The cost to destroy systems has plummeted

February 11, 2010

It’s almost like a physical law: like a law of gravity. It has always been much cheaper to destroy rather than build.Franchisees know this when they accept the destruction of self-worth, confidence and trust that happens during their contract.

Any small group of franchisees can now deliver a fatal blow to their system because of the almost-free, anonymous digital information sharing.

How franchisees deal with their fight- or-flight-or-freeze response will be interesting to watch.

Not great news for the, generally, neanderthal profiteers  of the old order.

Franchisees overcome fear the best as a group

November 26, 2009

Fear creates division and loneliness:

a sense of hopelessness and helplessness; shame-humiliation disguised as depression.

It slowly creeps up on you and makes you do stupid things. It clouds your judgment and distorts your perception. It’s plainly seen by those outside the “power circles” but invisible to the individual.

All skilled power players know to keep the franchisees separated and only bring them together when they are well-supervised.

This maintains their dependency on the central power authority.

Eight ways to combat fear

  1. It doesn’t matter why you’re scared. Knowing why you’ve developed a particular fear doesn’t do much to help you overcome it, and it delays your progress in areas that will actually help you become less afraid. Stop trying to figure it out.
  2. Learn about the thing you fear. Uncertainty is a huge component of fear: Developing an understanding of what you’re afraid of goes a long way toward erasing that fear.
  3. Train. If there’s something you’re afraid to try because it seems scary or difficult, start small and work in steps. Slowly building familiarity with a scary subject makes it more manageable.
  4. Find someone who is not afraid. If there’s something you’re afraid of, find someone who is not afraid of that thing and spend time with that person. Take her along when you try to conquer your fear — it’ll be much easier.
  5. Talk about it. Sharing your fear out loud can make it seem much less daunting.
  6. Play mind games with yourself. If you’re afraid of speaking in front of groups, it’s probably because you think the audience is going to judge you. Try imagining the audience members naked — being the only clothed person in the room puts you in the position of judgment.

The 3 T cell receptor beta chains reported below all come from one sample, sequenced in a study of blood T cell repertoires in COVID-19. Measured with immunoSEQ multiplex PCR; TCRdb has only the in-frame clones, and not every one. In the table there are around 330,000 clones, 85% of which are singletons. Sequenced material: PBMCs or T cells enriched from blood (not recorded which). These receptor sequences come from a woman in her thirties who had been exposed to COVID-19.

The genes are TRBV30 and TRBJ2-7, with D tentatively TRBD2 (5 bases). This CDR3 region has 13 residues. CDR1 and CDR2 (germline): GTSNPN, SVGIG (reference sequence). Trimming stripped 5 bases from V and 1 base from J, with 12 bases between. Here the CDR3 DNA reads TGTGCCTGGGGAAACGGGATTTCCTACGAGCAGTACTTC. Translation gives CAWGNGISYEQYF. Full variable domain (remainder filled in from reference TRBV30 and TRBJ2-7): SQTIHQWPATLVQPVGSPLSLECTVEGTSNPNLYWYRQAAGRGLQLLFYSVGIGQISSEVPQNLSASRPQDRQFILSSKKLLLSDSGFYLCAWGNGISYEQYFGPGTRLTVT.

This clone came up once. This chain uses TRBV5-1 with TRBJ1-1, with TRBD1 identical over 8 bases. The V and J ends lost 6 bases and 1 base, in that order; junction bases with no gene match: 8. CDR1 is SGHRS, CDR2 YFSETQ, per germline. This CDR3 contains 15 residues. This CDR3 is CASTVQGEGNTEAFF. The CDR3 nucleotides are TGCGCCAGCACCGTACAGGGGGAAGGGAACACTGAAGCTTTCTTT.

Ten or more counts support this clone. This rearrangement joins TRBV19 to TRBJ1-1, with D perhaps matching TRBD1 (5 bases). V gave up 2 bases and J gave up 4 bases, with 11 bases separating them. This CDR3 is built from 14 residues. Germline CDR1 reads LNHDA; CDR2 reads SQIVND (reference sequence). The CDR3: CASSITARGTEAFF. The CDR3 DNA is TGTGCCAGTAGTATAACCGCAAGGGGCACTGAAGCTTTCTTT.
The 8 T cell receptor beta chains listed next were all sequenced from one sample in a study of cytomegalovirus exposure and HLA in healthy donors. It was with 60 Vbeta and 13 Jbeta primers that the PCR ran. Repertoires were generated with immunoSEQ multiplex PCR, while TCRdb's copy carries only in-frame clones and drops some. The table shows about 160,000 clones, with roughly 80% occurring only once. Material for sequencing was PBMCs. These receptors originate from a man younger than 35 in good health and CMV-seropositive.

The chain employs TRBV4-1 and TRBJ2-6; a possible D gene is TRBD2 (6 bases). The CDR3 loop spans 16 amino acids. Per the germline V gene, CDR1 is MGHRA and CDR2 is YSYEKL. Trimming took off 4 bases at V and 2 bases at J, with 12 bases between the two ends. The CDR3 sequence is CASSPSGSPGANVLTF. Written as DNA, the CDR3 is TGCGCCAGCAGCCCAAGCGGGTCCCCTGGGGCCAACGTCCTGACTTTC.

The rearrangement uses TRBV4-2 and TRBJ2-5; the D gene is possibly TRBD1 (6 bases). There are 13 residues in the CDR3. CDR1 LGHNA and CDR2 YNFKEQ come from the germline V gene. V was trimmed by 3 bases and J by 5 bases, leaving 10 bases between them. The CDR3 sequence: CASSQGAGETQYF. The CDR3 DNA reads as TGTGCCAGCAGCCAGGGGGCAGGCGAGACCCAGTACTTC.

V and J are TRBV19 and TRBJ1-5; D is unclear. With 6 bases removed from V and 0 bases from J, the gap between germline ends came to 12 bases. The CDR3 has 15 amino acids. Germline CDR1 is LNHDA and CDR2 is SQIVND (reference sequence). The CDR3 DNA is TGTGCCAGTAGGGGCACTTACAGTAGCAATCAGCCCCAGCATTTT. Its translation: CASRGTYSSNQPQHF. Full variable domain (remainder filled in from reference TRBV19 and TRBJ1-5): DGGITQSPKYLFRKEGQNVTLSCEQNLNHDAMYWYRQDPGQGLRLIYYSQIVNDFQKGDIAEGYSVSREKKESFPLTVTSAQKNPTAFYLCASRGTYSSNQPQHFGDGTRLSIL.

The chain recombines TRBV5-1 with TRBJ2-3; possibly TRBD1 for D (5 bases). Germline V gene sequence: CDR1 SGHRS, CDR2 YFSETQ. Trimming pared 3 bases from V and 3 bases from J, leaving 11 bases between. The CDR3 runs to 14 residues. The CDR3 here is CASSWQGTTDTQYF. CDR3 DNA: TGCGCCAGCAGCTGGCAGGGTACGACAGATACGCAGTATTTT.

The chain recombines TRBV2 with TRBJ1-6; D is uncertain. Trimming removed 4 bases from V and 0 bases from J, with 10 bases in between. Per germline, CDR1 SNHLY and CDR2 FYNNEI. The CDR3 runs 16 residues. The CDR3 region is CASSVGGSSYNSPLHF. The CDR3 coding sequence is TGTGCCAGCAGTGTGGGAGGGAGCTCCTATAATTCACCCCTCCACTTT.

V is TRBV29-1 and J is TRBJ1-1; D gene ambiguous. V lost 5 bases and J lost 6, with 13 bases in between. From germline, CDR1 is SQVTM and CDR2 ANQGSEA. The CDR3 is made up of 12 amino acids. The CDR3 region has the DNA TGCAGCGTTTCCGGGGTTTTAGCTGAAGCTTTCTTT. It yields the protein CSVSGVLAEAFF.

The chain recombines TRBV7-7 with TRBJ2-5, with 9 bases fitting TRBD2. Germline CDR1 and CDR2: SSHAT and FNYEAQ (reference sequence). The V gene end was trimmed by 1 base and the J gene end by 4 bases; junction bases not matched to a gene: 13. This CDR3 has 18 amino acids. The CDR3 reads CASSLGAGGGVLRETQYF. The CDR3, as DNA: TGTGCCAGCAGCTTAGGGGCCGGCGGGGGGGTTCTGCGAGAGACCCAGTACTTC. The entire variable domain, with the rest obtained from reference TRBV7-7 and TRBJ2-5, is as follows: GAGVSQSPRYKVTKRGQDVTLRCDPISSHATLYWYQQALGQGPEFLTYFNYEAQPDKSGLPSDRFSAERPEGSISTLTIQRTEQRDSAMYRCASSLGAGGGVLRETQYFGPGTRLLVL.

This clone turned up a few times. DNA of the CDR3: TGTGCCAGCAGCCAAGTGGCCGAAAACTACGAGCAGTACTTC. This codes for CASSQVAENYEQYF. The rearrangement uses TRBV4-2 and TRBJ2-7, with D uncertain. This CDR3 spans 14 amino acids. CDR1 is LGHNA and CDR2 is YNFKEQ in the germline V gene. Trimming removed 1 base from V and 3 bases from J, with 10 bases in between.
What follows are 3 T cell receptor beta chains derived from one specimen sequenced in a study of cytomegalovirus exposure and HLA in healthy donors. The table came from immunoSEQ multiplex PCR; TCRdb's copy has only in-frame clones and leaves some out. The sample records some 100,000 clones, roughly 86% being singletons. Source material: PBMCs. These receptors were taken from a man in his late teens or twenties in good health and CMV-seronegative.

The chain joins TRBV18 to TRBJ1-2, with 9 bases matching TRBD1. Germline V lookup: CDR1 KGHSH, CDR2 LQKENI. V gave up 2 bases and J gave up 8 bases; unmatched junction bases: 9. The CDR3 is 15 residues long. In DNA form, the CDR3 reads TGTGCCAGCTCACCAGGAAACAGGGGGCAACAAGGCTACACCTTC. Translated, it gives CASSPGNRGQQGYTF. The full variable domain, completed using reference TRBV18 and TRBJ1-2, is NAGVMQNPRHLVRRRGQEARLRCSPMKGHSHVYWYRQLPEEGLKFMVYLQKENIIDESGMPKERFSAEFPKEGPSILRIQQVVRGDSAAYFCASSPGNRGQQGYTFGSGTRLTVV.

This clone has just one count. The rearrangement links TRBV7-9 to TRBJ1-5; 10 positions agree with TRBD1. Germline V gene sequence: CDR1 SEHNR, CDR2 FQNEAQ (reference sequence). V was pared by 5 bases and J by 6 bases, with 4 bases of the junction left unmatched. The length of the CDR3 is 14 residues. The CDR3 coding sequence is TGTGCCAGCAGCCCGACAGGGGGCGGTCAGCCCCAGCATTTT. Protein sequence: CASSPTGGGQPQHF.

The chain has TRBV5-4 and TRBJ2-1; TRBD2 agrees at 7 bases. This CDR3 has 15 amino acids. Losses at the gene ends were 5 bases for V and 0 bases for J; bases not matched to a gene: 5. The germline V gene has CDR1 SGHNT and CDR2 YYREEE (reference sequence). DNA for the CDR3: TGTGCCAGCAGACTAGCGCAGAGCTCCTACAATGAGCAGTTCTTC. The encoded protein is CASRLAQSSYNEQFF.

7. Stop looking at the grand scheme. Think only about each successive step. If you’re afraid of heights, don’t think about being on the fortieth floor of a building. Just think about getting your foot in the lobby.
  8. Seek help. Fear is not a simple emotion. If you’re having trouble overcoming your fear on your own, find a professional to help you. There are lots of treatments for fear out there, and no good reason not to try them under the guidance of someone with training and experience.

I note that #2, 3, 4, 5, and 8 can ONLY be done with the help of others. Look to your peers but get some outside help.

This, again, is an excellent article.

FEAR: Franchisees’ temporary incapacity

February 14, 2009

buseyPutting aside a thousand reasons not to reference Gary Busey, one of his quotes sticks in my head when I deal with current franchisees.

Busey defined the word “fear” as:

  • F – false
  • E -evidence
  • A – appearing
  • R – real

When franchisees are in a tight spot, they are in a sense, sick or have regressed. Their emotions change their body chemistry which affects their perception.

Rational decision making is a higher thinking function. Fear takes over: it controls the much more ancient and primitive part of the brain (fight or flight response).

  • This makes higher order thinking (also linked to interpersonal trust)  next to impossible.

Fear is the key to understand why franchisees are, in a sense, temporarily incapable of helping themselves.

For what it is worth, here are a few other acronyms for fear.

Any comments would be appreciated.

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